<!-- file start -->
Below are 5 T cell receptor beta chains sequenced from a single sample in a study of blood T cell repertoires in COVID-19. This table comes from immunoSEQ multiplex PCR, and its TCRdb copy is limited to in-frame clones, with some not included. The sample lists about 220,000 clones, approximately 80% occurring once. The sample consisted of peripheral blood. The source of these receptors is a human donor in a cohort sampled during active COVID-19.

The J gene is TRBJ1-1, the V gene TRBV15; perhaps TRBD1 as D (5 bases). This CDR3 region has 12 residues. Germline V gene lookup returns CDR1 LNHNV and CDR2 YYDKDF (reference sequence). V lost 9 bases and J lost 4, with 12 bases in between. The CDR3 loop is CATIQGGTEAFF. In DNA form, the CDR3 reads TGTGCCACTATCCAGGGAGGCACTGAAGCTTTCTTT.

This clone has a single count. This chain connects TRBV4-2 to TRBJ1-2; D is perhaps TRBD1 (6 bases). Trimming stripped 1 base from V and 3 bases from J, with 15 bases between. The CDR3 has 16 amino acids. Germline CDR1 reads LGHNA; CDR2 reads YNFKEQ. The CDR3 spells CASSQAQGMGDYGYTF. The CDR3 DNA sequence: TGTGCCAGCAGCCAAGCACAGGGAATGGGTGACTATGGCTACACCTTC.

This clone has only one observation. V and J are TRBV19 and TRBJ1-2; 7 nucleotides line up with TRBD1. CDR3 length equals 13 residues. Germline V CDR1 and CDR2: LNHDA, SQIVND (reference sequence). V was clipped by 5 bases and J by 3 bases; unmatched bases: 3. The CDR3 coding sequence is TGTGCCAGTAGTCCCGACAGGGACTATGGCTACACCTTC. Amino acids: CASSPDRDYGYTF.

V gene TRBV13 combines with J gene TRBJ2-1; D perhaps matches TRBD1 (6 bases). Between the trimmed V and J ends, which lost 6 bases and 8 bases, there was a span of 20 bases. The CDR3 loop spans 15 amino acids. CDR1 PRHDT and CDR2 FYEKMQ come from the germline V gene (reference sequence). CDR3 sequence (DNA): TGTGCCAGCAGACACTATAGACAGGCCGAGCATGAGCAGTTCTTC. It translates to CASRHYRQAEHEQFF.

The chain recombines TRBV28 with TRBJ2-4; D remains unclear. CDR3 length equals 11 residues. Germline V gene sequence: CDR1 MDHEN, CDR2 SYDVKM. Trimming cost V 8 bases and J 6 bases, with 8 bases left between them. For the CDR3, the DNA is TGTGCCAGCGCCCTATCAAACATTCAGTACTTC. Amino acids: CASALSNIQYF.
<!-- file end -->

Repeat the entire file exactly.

Below are 5 T cell receptor beta chains sequenced from a single sample in a study of blood T cell repertoires in COVID-19. This table comes from immunoSEQ multiplex PCR, and its TCRdb copy is limited to in-frame clones, with some not included. The sample lists about 220,000 clones, approximately 80% occurring once. The sample consisted of peripheral blood. The source of these receptors is a human donor in a cohort sampled during active COVID-19.

The J gene is TRBJ1-1, the V gene TRBV15; perhaps TRBD1 as D (5 bases). This CDR3 region has 12 residues. Germline V gene lookup returns CDR1 LNHNV and CDR2 YYDKDF (reference sequence). V lost 9 bases and J lost 4, with 12 bases in between. The CDR3 loop is CATIQGGTEAFF. In DNA form, the CDR3 reads TGTGCCACTATCCAGGGAGGCACTGAAGCTTTCTTT.

This clone has a single count. This chain connects TRBV4-2 to TRBJ1-2; D is perhaps TRBD1 (6 bases). Trimming stripped 1 base from V and 3 bases from J, with 15 bases between. The CDR3 has 16 amino acids. Germline CDR1 reads LGHNA; CDR2 reads YNFKEQ. The CDR3 spells CASSQAQGMGDYGYTF. The CDR3 DNA sequence: TGTGCCAGCAGCCAAGCACAGGGAATGGGTGACTATGGCTACACCTTC.

This clone has only one observation. V and J are TRBV19 and TRBJ1-2; 7 nucleotides line up with TRBD1. CDR3 length equals 13 residues. Germline V CDR1 and CDR2: LNHDA, SQIVND (reference sequence). V was clipped by 5 bases and J by 3 bases; unmatched bases: 3. The CDR3 coding sequence is TGTGCCAGTAGTCCCGACAGGGACTATGGCTACACCTTC. Amino acids: CASSPDRDYGYTF.

V gene TRBV13 combines with J gene TRBJ2-1; D perhaps matches TRBD1 (6 bases). Between the trimmed V and J ends, which lost 6 bases and 8 bases, there was a span of 20 bases. The CDR3 loop spans 15 amino acids. CDR1 PRHDT and CDR2 FYEKMQ come from the germline V gene (reference sequence). CDR3 sequence (DNA): TGTGCCAGCAGACACTATAGACAGGCCGAGCATGAGCAGTTCTTC. It translates to CASRHYRQAEHEQFF.

The chain recombines TRBV28 with TRBJ2-4; D remains unclear. CDR3 length equals 11 residues. Germline V gene sequence: CDR1 MDHEN, CDR2 SYDVKM. Trimming cost V 8 bases and J 6 bases, with 8 bases left between them. For the CDR3, the DNA is TGTGCCAGCGCCCTATCAAACATTCAGTACTTC. Amino acids: CASALSNIQYF.